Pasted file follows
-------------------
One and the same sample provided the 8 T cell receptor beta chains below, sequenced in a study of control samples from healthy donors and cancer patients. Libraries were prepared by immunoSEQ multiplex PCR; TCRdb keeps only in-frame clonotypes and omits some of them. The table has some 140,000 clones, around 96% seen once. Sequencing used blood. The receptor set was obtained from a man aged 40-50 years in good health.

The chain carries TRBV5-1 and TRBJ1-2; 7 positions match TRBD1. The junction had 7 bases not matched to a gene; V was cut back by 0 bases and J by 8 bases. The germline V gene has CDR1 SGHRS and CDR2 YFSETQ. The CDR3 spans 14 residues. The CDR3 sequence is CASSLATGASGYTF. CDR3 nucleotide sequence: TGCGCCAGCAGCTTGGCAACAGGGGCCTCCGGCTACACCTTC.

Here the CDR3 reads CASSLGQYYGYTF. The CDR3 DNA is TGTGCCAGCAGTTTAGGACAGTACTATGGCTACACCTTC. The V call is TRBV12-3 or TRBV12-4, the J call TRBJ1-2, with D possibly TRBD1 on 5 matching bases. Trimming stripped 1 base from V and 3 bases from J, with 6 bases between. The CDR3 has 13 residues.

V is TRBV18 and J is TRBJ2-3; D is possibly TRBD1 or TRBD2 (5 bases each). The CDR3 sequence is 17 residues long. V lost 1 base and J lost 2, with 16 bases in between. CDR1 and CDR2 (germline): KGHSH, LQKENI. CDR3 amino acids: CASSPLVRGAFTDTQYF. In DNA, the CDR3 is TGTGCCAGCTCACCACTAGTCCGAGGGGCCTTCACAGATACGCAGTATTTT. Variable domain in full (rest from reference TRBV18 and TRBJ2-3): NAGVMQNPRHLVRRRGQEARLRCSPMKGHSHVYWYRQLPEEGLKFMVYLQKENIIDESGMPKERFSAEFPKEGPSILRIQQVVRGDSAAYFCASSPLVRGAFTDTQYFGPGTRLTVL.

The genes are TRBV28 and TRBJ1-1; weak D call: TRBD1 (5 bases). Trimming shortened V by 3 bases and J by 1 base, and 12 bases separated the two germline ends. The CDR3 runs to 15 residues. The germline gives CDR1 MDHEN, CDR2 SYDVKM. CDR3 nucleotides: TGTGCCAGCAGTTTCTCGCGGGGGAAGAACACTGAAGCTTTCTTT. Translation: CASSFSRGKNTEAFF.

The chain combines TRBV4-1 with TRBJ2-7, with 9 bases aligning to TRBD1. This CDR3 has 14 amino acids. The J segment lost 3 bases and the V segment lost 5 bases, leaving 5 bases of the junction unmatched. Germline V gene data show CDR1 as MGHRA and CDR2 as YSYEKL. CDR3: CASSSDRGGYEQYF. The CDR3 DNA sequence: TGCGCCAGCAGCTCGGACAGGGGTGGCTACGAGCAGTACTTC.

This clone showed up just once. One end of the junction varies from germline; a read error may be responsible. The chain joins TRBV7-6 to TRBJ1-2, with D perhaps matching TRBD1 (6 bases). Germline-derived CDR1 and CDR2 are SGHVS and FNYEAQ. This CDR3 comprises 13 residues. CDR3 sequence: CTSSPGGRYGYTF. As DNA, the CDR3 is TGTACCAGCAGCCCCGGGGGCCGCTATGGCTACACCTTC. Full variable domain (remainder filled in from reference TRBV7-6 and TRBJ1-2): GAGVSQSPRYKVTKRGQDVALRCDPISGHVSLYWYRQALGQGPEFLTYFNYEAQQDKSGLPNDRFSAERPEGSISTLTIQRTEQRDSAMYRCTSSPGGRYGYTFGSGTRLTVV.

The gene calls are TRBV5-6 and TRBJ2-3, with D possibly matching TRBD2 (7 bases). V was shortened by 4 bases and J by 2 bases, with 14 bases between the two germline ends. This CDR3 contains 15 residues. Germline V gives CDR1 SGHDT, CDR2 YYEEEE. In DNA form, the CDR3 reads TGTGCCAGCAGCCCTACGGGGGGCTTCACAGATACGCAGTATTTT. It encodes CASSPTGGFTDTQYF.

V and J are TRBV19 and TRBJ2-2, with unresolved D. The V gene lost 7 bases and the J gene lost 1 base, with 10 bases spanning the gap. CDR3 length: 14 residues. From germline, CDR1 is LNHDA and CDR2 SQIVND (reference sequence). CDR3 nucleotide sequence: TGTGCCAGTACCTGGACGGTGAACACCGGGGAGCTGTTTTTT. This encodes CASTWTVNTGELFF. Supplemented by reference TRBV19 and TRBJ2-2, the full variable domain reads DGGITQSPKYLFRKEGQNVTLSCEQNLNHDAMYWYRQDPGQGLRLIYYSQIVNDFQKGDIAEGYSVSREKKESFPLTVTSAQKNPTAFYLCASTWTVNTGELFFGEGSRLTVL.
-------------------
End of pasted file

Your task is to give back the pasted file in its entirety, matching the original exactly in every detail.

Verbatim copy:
One and the same sample provided the 8 T cell receptor beta chains below, sequenced in a study of control samples from healthy donors and cancer patients. Libraries were prepared by immunoSEQ multiplex PCR; TCRdb keeps only in-frame clonotypes and omits some of them. The table has some 140,000 clones, around 96% seen once. Sequencing used blood. The receptor set was obtained from a man aged 40-50 years in good health.

The chain carries TRBV5-1 and TRBJ1-2; 7 positions match TRBD1. The junction had 7 bases not matched to a gene; V was cut back by 0 bases and J by 8 bases. The germline V gene has CDR1 SGHRS and CDR2 YFSETQ. The CDR3 spans 14 residues. The CDR3 sequence is CASSLATGASGYTF. CDR3 nucleotide sequence: TGCGCCAGCAGCTTGGCAACAGGGGCCTCCGGCTACACCTTC.

Here the CDR3 reads CASSLGQYYGYTF. The CDR3 DNA is TGTGCCAGCAGTTTAGGACAGTACTATGGCTACACCTTC. The V call is TRBV12-3 or TRBV12-4, the J call TRBJ1-2, with D possibly TRBD1 on 5 matching bases. Trimming stripped 1 base from V and 3 bases from J, with 6 bases between. The CDR3 has 13 residues.

V is TRBV18 and J is TRBJ2-3; D is possibly TRBD1 or TRBD2 (5 bases each). The CDR3 sequence is 17 residues long. V lost 1 base and J lost 2, with 16 bases in between. CDR1 and CDR2 (germline): KGHSH, LQKENI. CDR3 amino acids: CASSPLVRGAFTDTQYF. In DNA, the CDR3 is TGTGCCAGCTCACCACTAGTCCGAGGGGCCTTCACAGATACGCAGTATTTT. Variable domain in full (rest from reference TRBV18 and TRBJ2-3): NAGVMQNPRHLVRRRGQEARLRCSPMKGHSHVYWYRQLPEEGLKFMVYLQKENIIDESGMPKERFSAEFPKEGPSILRIQQVVRGDSAAYFCASSPLVRGAFTDTQYFGPGTRLTVL.

The genes are TRBV28 and TRBJ1-1; weak D call: TRBD1 (5 bases). Trimming shortened V by 3 bases and J by 1 base, and 12 bases separated the two germline ends. The CDR3 runs to 15 residues. The germline gives CDR1 MDHEN, CDR2 SYDVKM. CDR3 nucleotides: TGTGCCAGCAGTTTCTCGCGGGGGAAGAACACTGAAGCTTTCTTT. Translation: CASSFSRGKNTEAFF.

The chain combines TRBV4-1 with TRBJ2-7, with 9 bases aligning to TRBD1. This CDR3 has 14 amino acids. The J segment lost 3 bases and the V segment lost 5 bases, leaving 5 bases of the junction unmatched. Germline V gene data show CDR1 as MGHRA and CDR2 as YSYEKL. CDR3: CASSSDRGGYEQYF. The CDR3 DNA sequence: TGCGCCAGCAGCTCGGACAGGGGTGGCTACGAGCAGTACTTC.

This clone showed up just once. One end of the junction varies from germline; a read error may be responsible. The chain joins TRBV7-6 to TRBJ1-2, with D perhaps matching TRBD1 (6 bases). Germline-derived CDR1 and CDR2 are SGHVS and FNYEAQ. This CDR3 comprises 13 residues. CDR3 sequence: CTSSPGGRYGYTF. As DNA, the CDR3 is TGTACCAGCAGCCCCGGGGGCCGCTATGGCTACACCTTC. Full variable domain (remainder filled in from reference TRBV7-6 and TRBJ1-2): GAGVSQSPRYKVTKRGQDVALRCDPISGHVSLYWYRQALGQGPEFLTYFNYEAQQDKSGLPNDRFSAERPEGSISTLTIQRTEQRDSAMYRCTSSPGGRYGYTFGSGTRLTVV.

The gene calls are TRBV5-6 and TRBJ2-3, with D possibly matching TRBD2 (7 bases). V was shortened by 4 bases and J by 2 bases, with 14 bases between the two germline ends. This CDR3 contains 15 residues. Germline V gives CDR1 SGHDT, CDR2 YYEEEE. In DNA form, the CDR3 reads TGTGCCAGCAGCCCTACGGGGGGCTTCACAGATACGCAGTATTTT. It encodes CASSPTGGFTDTQYF.

V and J are TRBV19 and TRBJ2-2, with unresolved D. The V gene lost 7 bases and the J gene lost 1 base, with 10 bases spanning the gap. CDR3 length: 14 residues. From germline, CDR1 is LNHDA and CDR2 SQIVND (reference sequence). CDR3 nucleotide sequence: TGTGCCAGTACCTGGACGGTGAACACCGGGGAGCTGTTTTTT. This encodes CASTWTVNTGELFF. Supplemented by reference TRBV19 and TRBJ2-2, the full variable domain reads DGGITQSPKYLFRKEGQNVTLSCEQNLNHDAMYWYRQDPGQGLRLIYYSQIVNDFQKGDIAEGYSVSREKKESFPLTVTSAQKNPTAFYLCASTWTVNTGELFFGEGSRLTVL.